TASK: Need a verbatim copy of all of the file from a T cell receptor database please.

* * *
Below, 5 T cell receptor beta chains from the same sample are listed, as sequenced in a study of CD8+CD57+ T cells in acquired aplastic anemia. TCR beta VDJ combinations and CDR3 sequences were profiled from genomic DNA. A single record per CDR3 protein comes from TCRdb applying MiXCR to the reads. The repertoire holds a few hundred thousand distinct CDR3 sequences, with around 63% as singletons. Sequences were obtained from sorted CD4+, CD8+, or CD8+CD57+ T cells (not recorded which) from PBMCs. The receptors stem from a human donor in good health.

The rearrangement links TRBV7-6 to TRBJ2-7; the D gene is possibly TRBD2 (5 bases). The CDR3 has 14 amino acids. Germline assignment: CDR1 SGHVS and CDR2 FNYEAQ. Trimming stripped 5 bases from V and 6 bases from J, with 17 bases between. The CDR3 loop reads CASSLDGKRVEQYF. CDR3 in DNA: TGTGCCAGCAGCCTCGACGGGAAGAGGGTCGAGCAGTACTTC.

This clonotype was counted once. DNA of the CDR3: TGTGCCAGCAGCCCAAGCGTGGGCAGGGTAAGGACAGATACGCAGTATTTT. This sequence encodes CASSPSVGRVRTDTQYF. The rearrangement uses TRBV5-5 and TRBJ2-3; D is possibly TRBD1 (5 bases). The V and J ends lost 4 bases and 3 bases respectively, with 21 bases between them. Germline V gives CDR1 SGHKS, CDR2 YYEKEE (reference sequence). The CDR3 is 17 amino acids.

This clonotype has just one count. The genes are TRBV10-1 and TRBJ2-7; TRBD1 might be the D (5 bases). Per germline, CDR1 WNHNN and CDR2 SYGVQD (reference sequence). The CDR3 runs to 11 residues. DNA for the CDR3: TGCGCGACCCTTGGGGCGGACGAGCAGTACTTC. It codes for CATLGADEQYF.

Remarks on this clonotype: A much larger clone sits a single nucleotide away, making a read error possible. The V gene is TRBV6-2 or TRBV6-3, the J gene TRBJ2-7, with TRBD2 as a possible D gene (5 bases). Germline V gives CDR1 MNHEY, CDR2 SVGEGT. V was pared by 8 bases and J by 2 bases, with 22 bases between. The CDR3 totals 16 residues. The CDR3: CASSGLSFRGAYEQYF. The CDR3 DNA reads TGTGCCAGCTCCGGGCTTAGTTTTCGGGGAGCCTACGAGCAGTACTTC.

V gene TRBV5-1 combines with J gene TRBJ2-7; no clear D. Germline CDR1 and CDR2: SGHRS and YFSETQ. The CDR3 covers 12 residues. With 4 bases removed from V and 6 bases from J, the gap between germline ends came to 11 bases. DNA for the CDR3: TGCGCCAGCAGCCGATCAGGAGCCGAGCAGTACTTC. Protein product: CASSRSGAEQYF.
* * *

Below, 5 T cell receptor beta chains from the same sample are listed, as sequenced in a study of CD8+CD57+ T cells in acquired aplastic anemia. TCR beta VDJ combinations and CDR3 sequences were profiled from genomic DNA. A single record per CDR3 protein comes from TCRdb applying MiXCR to the reads. The repertoire holds a few hundred thousand distinct CDR3 sequences, with around 63% as singletons. Sequences were obtained from sorted CD4+, CD8+, or CD8+CD57+ T cells (not recorded which) from PBMCs. The receptors stem from a human donor in good health.

The rearrangement links TRBV7-6 to TRBJ2-7; the D gene is possibly TRBD2 (5 bases). The CDR3 has 14 amino acids. Germline assignment: CDR1 SGHVS and CDR2 FNYEAQ. Trimming stripped 5 bases from V and 6 bases from J, with 17 bases between. The CDR3 loop reads CASSLDGKRVEQYF. CDR3 in DNA: TGTGCCAGCAGCCTCGACGGGAAGAGGGTCGAGCAGTACTTC.

This clonotype was counted once. DNA of the CDR3: TGTGCCAGCAGCCCAAGCGTGGGCAGGGTAAGGACAGATACGCAGTATTTT. This sequence encodes CASSPSVGRVRTDTQYF. The rearrangement uses TRBV5-5 and TRBJ2-3; D is possibly TRBD1 (5 bases). The V and J ends lost 4 bases and 3 bases respectively, with 21 bases between them. Germline V gives CDR1 SGHKS, CDR2 YYEKEE (reference sequence). The CDR3 is 17 amino acids.

This clonotype has just one count. The genes are TRBV10-1 and TRBJ2-7; TRBD1 might be the D (5 bases). Per germline, CDR1 WNHNN and CDR2 SYGVQD (reference sequence). The CDR3 runs to 11 residues. DNA for the CDR3: TGCGCGACCCTTGGGGCGGACGAGCAGTACTTC. It codes for CATLGADEQYF.

Remarks on this clonotype: A much larger clone sits a single nucleotide away, making a read error possible. The V gene is TRBV6-2 or TRBV6-3, the J gene TRBJ2-7, with TRBD2 as a possible D gene (5 bases). Germline V gives CDR1 MNHEY, CDR2 SVGEGT. V was pared by 8 bases and J by 2 bases, with 22 bases between. The CDR3 totals 16 residues. The CDR3: CASSGLSFRGAYEQYF. The CDR3 DNA reads TGTGCCAGCTCCGGGCTTAGTTTTCGGGGAGCCTACGAGCAGTACTTC.

V gene TRBV5-1 combines with J gene TRBJ2-7; no clear D. Germline CDR1 and CDR2: SGHRS and YFSETQ. The CDR3 covers 12 residues. With 4 bases removed from V and 6 bases from J, the gap between germline ends came to 11 bases. DNA for the CDR3: TGCGCCAGCAGCCGATCAGGAGCCGAGCAGTACTTC. Protein product: CASSRSGAEQYF.